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Get Your Claim Paid: A Useful Example

In June 1998, the Second District Court of Appeals upheld an earlier ruling that it had made against Cigna HealthCare of California, a unit of Philadelphia-based Cigna Corp., allowing the mother of a baby born with brain damage to sidestep arbitration and sue the HMO in court.

The reasoning? The mother, Keya Johnson, wasn't alleging medical malpractice by Cigna -- the type of claim that would have been relegated to arbitration. Rather, she said that her baby was denied the quality of care promised in Cigna's advertising, and thus those ads were "deceptive and misleading."

Cigna spokesman Jim Harris says the HMO was disappointed by the unanimous decision but was pleased last month when the state Supreme Court agreed to hear the company's appeal.

Arbitration "is under attack by the trial lawyers, and more cases challenging it have reached the courts," Harris says. But Cigna will continue to defend it as "a fair and equitable process."

Former California Governor Pete Wilson signed legislation that for the first time would require health-plan arbitration decisions -- and the reasoning behind them -- to be made public.

The new law is an attempt to make the arbitration process fairer and "help protect consumers" by increasing access to dispute-resolution information. While it didn't oppose the legislation, the managed care industry questions the need for publishing arbitration results.

"We didn't see it as a pressing problem or complaint by HMO members," says Maureen O'Haren, executive vice president of the California Association of Health Plans. The group represents 37 HMOs covering 20 million Californians.

The chief justice of the state Supreme Court, Ronald George, appointed a task force to conduct a two-year study of the impact private judging is having on the state courts and the public.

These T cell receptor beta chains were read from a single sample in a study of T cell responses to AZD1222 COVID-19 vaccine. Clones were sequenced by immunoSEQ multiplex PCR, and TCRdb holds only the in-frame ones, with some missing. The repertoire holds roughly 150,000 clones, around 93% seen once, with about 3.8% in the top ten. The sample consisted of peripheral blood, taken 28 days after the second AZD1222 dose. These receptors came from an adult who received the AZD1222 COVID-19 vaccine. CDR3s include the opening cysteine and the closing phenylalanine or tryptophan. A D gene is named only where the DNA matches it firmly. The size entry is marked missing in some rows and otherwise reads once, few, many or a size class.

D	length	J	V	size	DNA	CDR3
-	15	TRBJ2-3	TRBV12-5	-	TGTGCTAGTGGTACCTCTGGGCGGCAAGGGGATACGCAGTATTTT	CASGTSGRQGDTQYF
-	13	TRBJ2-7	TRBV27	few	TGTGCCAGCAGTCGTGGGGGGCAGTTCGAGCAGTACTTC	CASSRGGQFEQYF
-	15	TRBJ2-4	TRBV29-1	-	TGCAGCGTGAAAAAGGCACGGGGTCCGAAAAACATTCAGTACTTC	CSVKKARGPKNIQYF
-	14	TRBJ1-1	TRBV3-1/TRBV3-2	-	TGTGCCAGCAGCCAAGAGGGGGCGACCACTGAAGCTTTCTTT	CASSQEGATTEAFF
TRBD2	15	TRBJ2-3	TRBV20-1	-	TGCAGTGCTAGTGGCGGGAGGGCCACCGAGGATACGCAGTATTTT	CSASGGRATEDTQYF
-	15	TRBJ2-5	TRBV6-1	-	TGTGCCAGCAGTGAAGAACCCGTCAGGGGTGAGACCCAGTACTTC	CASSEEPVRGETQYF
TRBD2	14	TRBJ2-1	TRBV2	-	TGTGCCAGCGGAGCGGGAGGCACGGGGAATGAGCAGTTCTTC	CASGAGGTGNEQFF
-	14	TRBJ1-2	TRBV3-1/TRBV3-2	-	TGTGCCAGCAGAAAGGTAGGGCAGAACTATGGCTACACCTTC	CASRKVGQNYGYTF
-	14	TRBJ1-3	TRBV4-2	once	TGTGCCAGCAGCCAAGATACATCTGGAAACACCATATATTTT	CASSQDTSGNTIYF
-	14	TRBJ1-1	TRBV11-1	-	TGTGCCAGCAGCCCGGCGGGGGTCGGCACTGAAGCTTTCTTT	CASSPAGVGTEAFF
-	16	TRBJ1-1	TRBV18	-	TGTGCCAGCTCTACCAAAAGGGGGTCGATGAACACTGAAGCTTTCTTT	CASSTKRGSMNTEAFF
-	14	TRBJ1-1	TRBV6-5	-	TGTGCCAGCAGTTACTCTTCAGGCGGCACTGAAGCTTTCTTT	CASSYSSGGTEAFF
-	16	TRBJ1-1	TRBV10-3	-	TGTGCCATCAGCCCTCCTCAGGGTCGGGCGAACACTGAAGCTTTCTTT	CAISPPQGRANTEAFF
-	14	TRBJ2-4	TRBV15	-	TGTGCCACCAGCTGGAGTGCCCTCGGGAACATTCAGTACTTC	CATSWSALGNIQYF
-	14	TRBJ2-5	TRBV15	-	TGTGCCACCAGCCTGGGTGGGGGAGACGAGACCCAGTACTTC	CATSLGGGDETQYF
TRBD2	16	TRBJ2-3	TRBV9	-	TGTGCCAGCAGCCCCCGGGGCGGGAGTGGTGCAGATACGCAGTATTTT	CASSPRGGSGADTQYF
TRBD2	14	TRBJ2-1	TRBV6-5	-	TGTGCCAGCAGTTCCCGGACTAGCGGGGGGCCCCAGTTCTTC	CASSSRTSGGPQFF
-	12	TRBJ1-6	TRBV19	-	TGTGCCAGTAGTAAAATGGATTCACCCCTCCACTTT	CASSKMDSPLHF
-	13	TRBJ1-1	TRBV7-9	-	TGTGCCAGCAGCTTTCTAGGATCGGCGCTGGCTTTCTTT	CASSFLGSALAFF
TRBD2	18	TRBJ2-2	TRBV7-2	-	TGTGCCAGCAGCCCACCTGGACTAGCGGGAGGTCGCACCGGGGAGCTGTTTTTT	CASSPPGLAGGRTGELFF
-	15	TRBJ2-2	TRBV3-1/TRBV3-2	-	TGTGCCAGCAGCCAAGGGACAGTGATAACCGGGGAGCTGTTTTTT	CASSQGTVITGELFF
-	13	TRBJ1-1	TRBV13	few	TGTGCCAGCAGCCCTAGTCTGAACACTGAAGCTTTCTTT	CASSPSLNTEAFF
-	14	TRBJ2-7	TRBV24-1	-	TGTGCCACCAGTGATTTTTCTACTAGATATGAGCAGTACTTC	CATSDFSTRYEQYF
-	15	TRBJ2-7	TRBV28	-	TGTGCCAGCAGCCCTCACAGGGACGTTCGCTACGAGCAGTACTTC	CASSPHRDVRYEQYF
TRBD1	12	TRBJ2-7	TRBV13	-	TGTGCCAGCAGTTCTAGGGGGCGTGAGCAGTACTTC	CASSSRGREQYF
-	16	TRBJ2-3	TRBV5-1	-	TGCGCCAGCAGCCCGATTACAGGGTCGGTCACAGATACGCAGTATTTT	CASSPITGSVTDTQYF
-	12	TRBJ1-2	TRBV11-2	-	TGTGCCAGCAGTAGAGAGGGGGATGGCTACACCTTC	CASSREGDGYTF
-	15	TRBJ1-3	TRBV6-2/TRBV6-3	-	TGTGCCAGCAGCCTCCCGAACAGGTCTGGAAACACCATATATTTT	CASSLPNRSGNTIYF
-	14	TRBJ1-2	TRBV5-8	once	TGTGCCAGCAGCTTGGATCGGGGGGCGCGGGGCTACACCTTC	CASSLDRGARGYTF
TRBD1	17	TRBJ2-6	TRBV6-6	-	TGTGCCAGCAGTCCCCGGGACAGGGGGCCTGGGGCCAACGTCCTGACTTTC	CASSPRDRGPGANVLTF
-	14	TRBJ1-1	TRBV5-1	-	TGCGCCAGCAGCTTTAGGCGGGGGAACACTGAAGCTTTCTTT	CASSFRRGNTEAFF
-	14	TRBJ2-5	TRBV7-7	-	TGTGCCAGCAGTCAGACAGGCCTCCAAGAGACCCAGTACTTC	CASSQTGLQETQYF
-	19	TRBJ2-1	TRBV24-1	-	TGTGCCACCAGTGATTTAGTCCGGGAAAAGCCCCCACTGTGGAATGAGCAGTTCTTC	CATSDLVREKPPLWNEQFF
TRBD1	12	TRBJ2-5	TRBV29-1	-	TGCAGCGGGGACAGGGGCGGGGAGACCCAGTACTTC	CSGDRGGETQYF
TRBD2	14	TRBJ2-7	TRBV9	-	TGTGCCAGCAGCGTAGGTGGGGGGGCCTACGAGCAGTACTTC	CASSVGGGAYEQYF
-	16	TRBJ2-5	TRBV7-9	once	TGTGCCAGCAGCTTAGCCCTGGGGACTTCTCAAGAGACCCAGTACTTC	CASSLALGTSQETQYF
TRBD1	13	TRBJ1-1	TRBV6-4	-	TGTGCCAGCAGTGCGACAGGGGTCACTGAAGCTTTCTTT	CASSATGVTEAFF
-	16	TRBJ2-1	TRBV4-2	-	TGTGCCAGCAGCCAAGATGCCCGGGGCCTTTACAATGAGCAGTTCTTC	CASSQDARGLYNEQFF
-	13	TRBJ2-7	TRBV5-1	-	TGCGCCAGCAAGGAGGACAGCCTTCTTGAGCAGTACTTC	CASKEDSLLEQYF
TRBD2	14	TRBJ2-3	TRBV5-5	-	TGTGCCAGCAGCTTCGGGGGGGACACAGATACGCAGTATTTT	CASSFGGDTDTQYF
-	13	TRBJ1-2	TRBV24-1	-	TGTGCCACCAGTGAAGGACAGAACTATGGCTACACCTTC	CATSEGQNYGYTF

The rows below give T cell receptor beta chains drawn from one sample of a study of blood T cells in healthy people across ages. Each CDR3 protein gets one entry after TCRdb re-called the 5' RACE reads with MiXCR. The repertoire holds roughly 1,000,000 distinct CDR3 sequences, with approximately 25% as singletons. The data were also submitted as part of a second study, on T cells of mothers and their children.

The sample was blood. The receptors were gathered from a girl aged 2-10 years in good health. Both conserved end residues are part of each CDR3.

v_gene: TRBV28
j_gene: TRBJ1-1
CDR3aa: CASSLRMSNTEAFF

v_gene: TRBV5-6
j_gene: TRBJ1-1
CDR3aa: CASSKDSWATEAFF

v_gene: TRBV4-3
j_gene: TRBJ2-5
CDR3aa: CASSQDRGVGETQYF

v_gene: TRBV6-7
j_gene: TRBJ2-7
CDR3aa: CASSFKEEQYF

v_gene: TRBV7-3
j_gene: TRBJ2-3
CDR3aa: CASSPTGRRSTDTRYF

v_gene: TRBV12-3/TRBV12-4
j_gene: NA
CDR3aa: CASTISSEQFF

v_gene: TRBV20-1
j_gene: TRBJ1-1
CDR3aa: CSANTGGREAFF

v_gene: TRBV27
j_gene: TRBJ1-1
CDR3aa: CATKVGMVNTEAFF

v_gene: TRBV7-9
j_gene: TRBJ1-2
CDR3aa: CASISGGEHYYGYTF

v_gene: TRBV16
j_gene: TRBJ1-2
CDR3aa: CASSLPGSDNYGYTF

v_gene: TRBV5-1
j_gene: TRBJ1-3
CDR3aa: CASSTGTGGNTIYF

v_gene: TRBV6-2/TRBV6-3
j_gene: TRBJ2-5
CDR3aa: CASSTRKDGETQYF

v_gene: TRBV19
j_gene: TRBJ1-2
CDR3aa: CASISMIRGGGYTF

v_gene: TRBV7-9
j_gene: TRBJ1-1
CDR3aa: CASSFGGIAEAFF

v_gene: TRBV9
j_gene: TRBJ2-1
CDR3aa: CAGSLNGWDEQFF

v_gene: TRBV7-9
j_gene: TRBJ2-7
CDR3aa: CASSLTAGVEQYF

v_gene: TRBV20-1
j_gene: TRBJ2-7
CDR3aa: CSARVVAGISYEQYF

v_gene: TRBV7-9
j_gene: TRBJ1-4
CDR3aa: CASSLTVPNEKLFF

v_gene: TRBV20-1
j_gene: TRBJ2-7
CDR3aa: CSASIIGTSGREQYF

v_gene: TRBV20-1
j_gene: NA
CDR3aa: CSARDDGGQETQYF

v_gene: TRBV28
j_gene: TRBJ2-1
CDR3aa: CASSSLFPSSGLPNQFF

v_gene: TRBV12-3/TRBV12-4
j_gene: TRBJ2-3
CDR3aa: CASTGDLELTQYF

While "a lot of it is very good," he says, "there's a dark side to it, too." The chief justice says he is particularly worried about "the gross disparity in bargaining power" between large health care companies and individual consumers.

Despite the agreements they sign, "people don't know they are agreeing to arbitration in fine print," Justice George said. "I do feel that we need to make some adjustment to it."

So did Elizabeth Farquhar. Toward the end of her pregnancy in 1996, Farquhar admits, she began thinking in a "morbid way." Though her first pregnancy had been uneventful, the California homemaker began wondering whether she would develop some complications this time. Nothing too serious, she hoped. Just something like a Caesarean delivery, something that would save her thousands of dollars.

How? Her insurance company, Blue Cross of California's Prudent Buyer Plan, had agreed to cover those kinds of costs. But it wouldn't pay for a routine delivery; Farquhar would have to take care of that out of her own pocket -- something she says she didn't realize initially when she had signed her contract with Blue Cross several months earlier.

In fact, the contract featured two clauses that denied certain coverage to new enrollees: One was for pre-existing conditions, including pregnancy; the other required a 12-month waiting period for 10 common procedures, including the normal delivery of babies.

In December 1995, a screaming and healthy Lukas Farquhar arrived with no complications. That left Farquhar and her husband, Kyle, with nearly $8,000 in prenatal, maternity and nursery bills. But the couple soon learned that other families were in the same predicament -- and that Taylor was challenging the legality of including both clauses in the policy.

As it turned out, the Prudent Buyer Plan contract was silent on the question of whether a class-action arbitration could be brought. An associate at Ivie, McNeill & Wyatt interpreted that silence as a green light. But Blue Cross saw it as just the opposite: Since there was no express provision for a class action, it petitioned the Court of Appeals to compel individual arbitration.

But in a unanimous decision, the court ruled that a class-action arbitration is indeed permitted under state law and is not preempted by the 73-yearold Federal Arbitration Act.

"It's a boomerang that has come back and hit Blue Cross in the back of its head," says Jamie Court. "By forcing people into arbitration, under the pretense of expediency and judicial economy, Blue Cross now has a hard time arguing that patients shouldn't be able to arbitrate these cases in the most economical and expedient ways."

Though there's still a long way to go before any ruling emerges on the merits of their case, the Farquhars already feel emboldened by the appellate court's decision. It shows "you can stand up for your own rights," Farquhar said. "You have to -- or somebody will take advantage of you."

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